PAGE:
In the flesh, Mr Modi projects an easy assurance before the crowd. He mixes humour and Sanskrit aphorisms with an inspiring rhetoric that fuels the crowd’s aspirations for a better future.
Unlike his 43-year-old Congress opponent Rahul Gandhi, the great-grandson of India’s first prime minister Jawaharlal Nehru, and the grandson of India’s first female prime minister Indira Gandhi, Mr Modi’s campaign relentlessly reminds voters he is one of them.
He is the son of a tea-stall owner born into a low-caste family, and his personal story emphasises a connection with the common man and a deep commitment to traditional Hindu philosophy.
His basic political vision was shaped through his teenage involvement with the Rashtriya Swayamsevak Sangh, which means National Volunteer Organisation and is commonly referred to as the RSS, a hardline Hindu nationalist movement.
Typical of the Modi supporters in the crowd is 32-year-old Sandeep Mudgal, a mathematics graduate who left his job as a software developer seven years ago to work full-time for the BJP. His focus in this election campaign has been on the 2.3 million registered voters in the local Ghaziabad electorate, where the BJP candidate is former army chief and possible new defence minister V. K. Singh.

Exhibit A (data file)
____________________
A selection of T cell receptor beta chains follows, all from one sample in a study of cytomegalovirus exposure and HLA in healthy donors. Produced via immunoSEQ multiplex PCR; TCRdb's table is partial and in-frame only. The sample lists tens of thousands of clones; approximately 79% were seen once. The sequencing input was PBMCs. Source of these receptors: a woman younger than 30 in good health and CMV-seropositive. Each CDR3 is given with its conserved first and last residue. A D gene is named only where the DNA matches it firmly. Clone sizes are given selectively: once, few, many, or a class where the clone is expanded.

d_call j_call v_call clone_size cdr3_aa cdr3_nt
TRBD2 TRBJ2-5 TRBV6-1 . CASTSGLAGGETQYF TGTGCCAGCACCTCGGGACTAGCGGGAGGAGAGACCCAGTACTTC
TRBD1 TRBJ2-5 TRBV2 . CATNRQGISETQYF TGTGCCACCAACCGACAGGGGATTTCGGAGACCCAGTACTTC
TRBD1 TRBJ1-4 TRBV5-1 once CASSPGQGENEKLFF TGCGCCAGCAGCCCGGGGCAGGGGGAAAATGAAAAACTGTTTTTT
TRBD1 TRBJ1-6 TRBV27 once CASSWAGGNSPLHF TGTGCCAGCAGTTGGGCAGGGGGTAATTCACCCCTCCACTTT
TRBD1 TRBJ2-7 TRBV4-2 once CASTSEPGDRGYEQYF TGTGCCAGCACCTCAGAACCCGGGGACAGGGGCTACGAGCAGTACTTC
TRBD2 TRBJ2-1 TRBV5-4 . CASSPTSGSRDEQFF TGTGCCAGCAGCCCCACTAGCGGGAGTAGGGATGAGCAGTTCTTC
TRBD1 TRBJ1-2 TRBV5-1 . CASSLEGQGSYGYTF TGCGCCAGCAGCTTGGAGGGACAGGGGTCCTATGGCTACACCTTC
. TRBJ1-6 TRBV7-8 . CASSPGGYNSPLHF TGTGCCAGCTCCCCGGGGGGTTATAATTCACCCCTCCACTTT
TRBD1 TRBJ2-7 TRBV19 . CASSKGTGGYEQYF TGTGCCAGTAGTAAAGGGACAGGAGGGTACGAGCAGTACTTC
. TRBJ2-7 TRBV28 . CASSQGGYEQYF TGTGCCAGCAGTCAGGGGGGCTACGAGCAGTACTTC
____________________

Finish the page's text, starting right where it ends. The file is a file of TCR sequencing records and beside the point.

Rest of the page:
''One of the things we’re doing is advertising a toll-free number asking people to call if they want to become campaign volunteers. When people call the number, they get an SMS that directs them to an online registration process. We’ve had 90,000 calls in this [electorate],'' Mr Mudgal says.
He explains Mr Modi’s momentum by pointing to his record as chief minister in Gujarat, what he calls the ''Gujarat miracle''.
During Mr Modi’s 10 years as chief minister, Gujarat has grown an average of 10 per cent a year, and ranks fifth in terms of per capita income, and he slashed red tape to attract manufacturing giants, such as Ford, Suzuki and Indian car maker Tata Motors.
''He chases companies, he creates jobs, he encourages prosperity and, most of all, he wants other people to be like him and work hard to lift themselves up,'' Mr Mudgal says.
''In Gujarat the water is clean and the electricity runs 24 hours a day. That’s a model for the rest of the country. We’re a big country, but we’re not fulfilling our potential.''
Mr Mudgal admits the Gujarat riots have been a problem for Mr Modi, but he personally believes Mr Modi’s role in allowing Hindus to attack Muslims has been horribly exaggerated. ''Most of the stories you read in the media are not true. Modi was not the bad guy. I’m not anti-Muslim, and neither is he.''
He nevertheless conceded that not many among India’s 138 million Muslims would be thinking about voting for Mr Modi. ''Look, the main thing is, India comes first, everything else comes second.''